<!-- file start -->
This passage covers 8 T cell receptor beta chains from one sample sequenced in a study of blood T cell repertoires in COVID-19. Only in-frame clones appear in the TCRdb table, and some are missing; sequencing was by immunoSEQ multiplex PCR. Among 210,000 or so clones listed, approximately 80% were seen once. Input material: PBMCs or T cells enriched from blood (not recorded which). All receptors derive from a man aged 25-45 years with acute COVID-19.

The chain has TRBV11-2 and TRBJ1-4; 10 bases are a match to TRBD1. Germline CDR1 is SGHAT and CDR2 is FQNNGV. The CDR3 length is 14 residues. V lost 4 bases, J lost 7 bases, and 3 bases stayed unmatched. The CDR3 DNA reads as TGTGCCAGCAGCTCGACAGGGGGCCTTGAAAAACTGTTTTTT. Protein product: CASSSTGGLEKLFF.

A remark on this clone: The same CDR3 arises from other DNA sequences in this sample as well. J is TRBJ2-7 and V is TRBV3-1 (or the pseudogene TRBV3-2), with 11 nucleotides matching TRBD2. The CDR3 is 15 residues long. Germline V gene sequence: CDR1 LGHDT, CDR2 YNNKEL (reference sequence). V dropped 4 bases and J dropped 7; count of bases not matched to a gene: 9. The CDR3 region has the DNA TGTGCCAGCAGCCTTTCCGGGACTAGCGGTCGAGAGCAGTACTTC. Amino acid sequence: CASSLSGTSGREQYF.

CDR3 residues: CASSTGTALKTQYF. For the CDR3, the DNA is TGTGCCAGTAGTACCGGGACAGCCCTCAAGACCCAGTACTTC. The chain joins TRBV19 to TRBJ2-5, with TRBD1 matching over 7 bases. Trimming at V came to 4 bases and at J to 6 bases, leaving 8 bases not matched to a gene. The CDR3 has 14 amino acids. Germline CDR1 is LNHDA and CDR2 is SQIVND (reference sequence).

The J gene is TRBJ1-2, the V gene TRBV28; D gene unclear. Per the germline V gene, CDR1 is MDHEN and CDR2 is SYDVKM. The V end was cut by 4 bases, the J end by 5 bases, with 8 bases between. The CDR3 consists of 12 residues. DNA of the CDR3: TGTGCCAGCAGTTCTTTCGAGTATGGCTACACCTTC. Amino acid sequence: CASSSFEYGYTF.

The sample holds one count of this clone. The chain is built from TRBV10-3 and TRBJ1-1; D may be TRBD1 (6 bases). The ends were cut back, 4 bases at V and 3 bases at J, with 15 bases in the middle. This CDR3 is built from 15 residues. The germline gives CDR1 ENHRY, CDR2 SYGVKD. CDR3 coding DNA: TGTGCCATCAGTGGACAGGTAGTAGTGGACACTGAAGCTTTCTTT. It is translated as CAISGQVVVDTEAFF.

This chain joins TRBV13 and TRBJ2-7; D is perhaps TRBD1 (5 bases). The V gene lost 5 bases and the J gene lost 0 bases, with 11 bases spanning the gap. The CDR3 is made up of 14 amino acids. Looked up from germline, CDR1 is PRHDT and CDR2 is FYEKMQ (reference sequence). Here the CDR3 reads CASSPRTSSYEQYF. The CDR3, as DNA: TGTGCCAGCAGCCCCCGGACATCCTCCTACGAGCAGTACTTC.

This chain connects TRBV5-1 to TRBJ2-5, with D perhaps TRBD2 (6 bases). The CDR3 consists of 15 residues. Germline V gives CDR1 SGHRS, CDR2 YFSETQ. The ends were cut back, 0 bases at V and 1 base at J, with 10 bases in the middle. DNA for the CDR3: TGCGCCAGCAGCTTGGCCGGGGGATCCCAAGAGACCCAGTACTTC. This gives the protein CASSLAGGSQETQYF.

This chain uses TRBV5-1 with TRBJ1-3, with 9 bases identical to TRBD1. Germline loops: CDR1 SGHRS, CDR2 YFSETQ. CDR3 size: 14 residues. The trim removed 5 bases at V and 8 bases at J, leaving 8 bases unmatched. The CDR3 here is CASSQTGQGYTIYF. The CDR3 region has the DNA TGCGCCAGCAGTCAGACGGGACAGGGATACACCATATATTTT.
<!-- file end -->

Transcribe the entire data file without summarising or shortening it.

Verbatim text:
This passage covers 8 T cell receptor beta chains from one sample sequenced in a study of blood T cell repertoires in COVID-19. Only in-frame clones appear in the TCRdb table, and some are missing; sequencing was by immunoSEQ multiplex PCR. Among 210,000 or so clones listed, approximately 80% were seen once. Input material: PBMCs or T cells enriched from blood (not recorded which). All receptors derive from a man aged 25-45 years with acute COVID-19.

The chain has TRBV11-2 and TRBJ1-4; 10 bases are a match to TRBD1. Germline CDR1 is SGHAT and CDR2 is FQNNGV. The CDR3 length is 14 residues. V lost 4 bases, J lost 7 bases, and 3 bases stayed unmatched. The CDR3 DNA reads as TGTGCCAGCAGCTCGACAGGGGGCCTTGAAAAACTGTTTTTT. Protein product: CASSSTGGLEKLFF.

A remark on this clone: The same CDR3 arises from other DNA sequences in this sample as well. J is TRBJ2-7 and V is TRBV3-1 (or the pseudogene TRBV3-2), with 11 nucleotides matching TRBD2. The CDR3 is 15 residues long. Germline V gene sequence: CDR1 LGHDT, CDR2 YNNKEL (reference sequence). V dropped 4 bases and J dropped 7; count of bases not matched to a gene: 9. The CDR3 region has the DNA TGTGCCAGCAGCCTTTCCGGGACTAGCGGTCGAGAGCAGTACTTC. Amino acid sequence: CASSLSGTSGREQYF.

CDR3 residues: CASSTGTALKTQYF. For the CDR3, the DNA is TGTGCCAGTAGTACCGGGACAGCCCTCAAGACCCAGTACTTC. The chain joins TRBV19 to TRBJ2-5, with TRBD1 matching over 7 bases. Trimming at V came to 4 bases and at J to 6 bases, leaving 8 bases not matched to a gene. The CDR3 has 14 amino acids. Germline CDR1 is LNHDA and CDR2 is SQIVND (reference sequence).

The J gene is TRBJ1-2, the V gene TRBV28; D gene unclear. Per the germline V gene, CDR1 is MDHEN and CDR2 is SYDVKM. The V end was cut by 4 bases, the J end by 5 bases, with 8 bases between. The CDR3 consists of 12 residues. DNA of the CDR3: TGTGCCAGCAGTTCTTTCGAGTATGGCTACACCTTC. Amino acid sequence: CASSSFEYGYTF.

The sample holds one count of this clone. The chain is built from TRBV10-3 and TRBJ1-1; D may be TRBD1 (6 bases). The ends were cut back, 4 bases at V and 3 bases at J, with 15 bases in the middle. This CDR3 is built from 15 residues. The germline gives CDR1 ENHRY, CDR2 SYGVKD. CDR3 coding DNA: TGTGCCATCAGTGGACAGGTAGTAGTGGACACTGAAGCTTTCTTT. It is translated as CAISGQVVVDTEAFF.

This chain joins TRBV13 and TRBJ2-7; D is perhaps TRBD1 (5 bases). The V gene lost 5 bases and the J gene lost 0 bases, with 11 bases spanning the gap. The CDR3 is made up of 14 amino acids. Looked up from germline, CDR1 is PRHDT and CDR2 is FYEKMQ (reference sequence). Here the CDR3 reads CASSPRTSSYEQYF. The CDR3, as DNA: TGTGCCAGCAGCCCCCGGACATCCTCCTACGAGCAGTACTTC.

This chain connects TRBV5-1 to TRBJ2-5, with D perhaps TRBD2 (6 bases). The CDR3 consists of 15 residues. Germline V gives CDR1 SGHRS, CDR2 YFSETQ. The ends were cut back, 0 bases at V and 1 base at J, with 10 bases in the middle. DNA for the CDR3: TGCGCCAGCAGCTTGGCCGGGGGATCCCAAGAGACCCAGTACTTC. This gives the protein CASSLAGGSQETQYF.

This chain uses TRBV5-1 with TRBJ1-3, with 9 bases identical to TRBD1. Germline loops: CDR1 SGHRS, CDR2 YFSETQ. CDR3 size: 14 residues. The trim removed 5 bases at V and 8 bases at J, leaving 8 bases unmatched. The CDR3 here is CASSQTGQGYTIYF. The CDR3 region has the DNA TGCGCCAGCAGTCAGACGGGACAGGGATACACCATATATTTT.